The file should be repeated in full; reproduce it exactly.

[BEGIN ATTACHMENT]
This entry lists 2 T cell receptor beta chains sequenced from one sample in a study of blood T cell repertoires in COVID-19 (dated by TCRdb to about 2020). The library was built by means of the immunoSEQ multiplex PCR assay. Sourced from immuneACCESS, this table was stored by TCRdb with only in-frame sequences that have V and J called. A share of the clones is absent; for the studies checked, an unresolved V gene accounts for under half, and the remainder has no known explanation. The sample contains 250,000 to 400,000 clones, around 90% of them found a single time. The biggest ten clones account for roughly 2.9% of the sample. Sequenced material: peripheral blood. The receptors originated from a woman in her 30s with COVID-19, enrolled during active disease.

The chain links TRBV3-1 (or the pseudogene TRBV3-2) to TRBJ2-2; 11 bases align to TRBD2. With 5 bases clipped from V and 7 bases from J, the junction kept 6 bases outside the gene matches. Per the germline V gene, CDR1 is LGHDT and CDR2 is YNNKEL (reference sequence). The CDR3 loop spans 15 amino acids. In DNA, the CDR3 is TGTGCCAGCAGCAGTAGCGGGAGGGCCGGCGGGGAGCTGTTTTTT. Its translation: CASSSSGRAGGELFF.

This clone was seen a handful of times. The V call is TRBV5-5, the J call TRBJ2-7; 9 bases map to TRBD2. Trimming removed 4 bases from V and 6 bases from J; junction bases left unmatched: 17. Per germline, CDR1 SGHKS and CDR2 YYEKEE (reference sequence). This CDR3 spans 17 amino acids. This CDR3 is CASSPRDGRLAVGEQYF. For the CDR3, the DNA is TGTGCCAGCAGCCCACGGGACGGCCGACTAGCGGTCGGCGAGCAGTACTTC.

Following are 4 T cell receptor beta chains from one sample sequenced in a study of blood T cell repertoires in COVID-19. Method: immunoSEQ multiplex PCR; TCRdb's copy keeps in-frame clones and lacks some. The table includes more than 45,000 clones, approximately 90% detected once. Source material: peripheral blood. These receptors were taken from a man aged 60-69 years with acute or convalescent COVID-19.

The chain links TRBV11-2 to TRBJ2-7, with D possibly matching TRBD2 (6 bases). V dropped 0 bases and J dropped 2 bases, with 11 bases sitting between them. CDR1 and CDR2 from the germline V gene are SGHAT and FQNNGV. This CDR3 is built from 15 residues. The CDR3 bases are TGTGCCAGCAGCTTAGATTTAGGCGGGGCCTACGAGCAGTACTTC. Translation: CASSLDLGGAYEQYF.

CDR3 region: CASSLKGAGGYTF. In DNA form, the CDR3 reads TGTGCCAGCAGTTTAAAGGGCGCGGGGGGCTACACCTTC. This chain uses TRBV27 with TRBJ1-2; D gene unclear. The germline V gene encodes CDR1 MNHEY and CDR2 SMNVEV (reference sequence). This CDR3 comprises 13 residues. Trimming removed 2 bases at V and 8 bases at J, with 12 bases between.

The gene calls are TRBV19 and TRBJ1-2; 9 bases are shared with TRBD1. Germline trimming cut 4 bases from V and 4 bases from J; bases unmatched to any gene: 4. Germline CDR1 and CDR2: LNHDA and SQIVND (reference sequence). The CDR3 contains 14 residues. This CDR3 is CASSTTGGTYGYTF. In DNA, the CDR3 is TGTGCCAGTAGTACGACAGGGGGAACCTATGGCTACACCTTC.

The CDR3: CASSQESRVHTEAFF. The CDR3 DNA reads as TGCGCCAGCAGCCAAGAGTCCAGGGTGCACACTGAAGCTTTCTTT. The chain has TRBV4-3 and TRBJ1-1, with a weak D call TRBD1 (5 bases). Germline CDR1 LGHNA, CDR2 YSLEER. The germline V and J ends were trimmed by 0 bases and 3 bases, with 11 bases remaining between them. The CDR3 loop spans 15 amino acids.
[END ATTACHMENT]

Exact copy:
This entry lists 2 T cell receptor beta chains sequenced from one sample in a study of blood T cell repertoires in COVID-19 (dated by TCRdb to about 2020). The library was built by means of the immunoSEQ multiplex PCR assay. Sourced from immuneACCESS, this table was stored by TCRdb with only in-frame sequences that have V and J called. A share of the clones is absent; for the studies checked, an unresolved V gene accounts for under half, and the remainder has no known explanation. The sample contains 250,000 to 400,000 clones, around 90% of them found a single time. The biggest ten clones account for roughly 2.9% of the sample. Sequenced material: peripheral blood. The receptors originated from a woman in her 30s with COVID-19, enrolled during active disease.

The chain links TRBV3-1 (or the pseudogene TRBV3-2) to TRBJ2-2; 11 bases align to TRBD2. With 5 bases clipped from V and 7 bases from J, the junction kept 6 bases outside the gene matches. Per the germline V gene, CDR1 is LGHDT and CDR2 is YNNKEL (reference sequence). The CDR3 loop spans 15 amino acids. In DNA, the CDR3 is TGTGCCAGCAGCAGTAGCGGGAGGGCCGGCGGGGAGCTGTTTTTT. Its translation: CASSSSGRAGGELFF.

This clone was seen a handful of times. The V call is TRBV5-5, the J call TRBJ2-7; 9 bases map to TRBD2. Trimming removed 4 bases from V and 6 bases from J; junction bases left unmatched: 17. Per germline, CDR1 SGHKS and CDR2 YYEKEE (reference sequence). This CDR3 spans 17 amino acids. This CDR3 is CASSPRDGRLAVGEQYF. For the CDR3, the DNA is TGTGCCAGCAGCCCACGGGACGGCCGACTAGCGGTCGGCGAGCAGTACTTC.

Following are 4 T cell receptor beta chains from one sample sequenced in a study of blood T cell repertoires in COVID-19. Method: immunoSEQ multiplex PCR; TCRdb's copy keeps in-frame clones and lacks some. The table includes more than 45,000 clones, approximately 90% detected once. Source material: peripheral blood. These receptors were taken from a man aged 60-69 years with acute or convalescent COVID-19.

The chain links TRBV11-2 to TRBJ2-7, with D possibly matching TRBD2 (6 bases). V dropped 0 bases and J dropped 2 bases, with 11 bases sitting between them. CDR1 and CDR2 from the germline V gene are SGHAT and FQNNGV. This CDR3 is built from 15 residues. The CDR3 bases are TGTGCCAGCAGCTTAGATTTAGGCGGGGCCTACGAGCAGTACTTC. Translation: CASSLDLGGAYEQYF.

CDR3 region: CASSLKGAGGYTF. In DNA form, the CDR3 reads TGTGCCAGCAGTTTAAAGGGCGCGGGGGGCTACACCTTC. This chain uses TRBV27 with TRBJ1-2; D gene unclear. The germline V gene encodes CDR1 MNHEY and CDR2 SMNVEV (reference sequence). This CDR3 comprises 13 residues. Trimming removed 2 bases at V and 8 bases at J, with 12 bases between.

The gene calls are TRBV19 and TRBJ1-2; 9 bases are shared with TRBD1. Germline trimming cut 4 bases from V and 4 bases from J; bases unmatched to any gene: 4. Germline CDR1 and CDR2: LNHDA and SQIVND (reference sequence). The CDR3 contains 14 residues. This CDR3 is CASSTTGGTYGYTF. In DNA, the CDR3 is TGTGCCAGTAGTACGACAGGGGGAACCTATGGCTACACCTTC.

The CDR3: CASSQESRVHTEAFF. The CDR3 DNA reads as TGCGCCAGCAGCCAAGAGTCCAGGGTGCACACTGAAGCTTTCTTT. The chain has TRBV4-3 and TRBJ1-1, with a weak D call TRBD1 (5 bases). Germline CDR1 LGHNA, CDR2 YSLEER. The germline V and J ends were trimmed by 0 bases and 3 bases, with 11 bases remaining between them. The CDR3 loop spans 15 amino acids.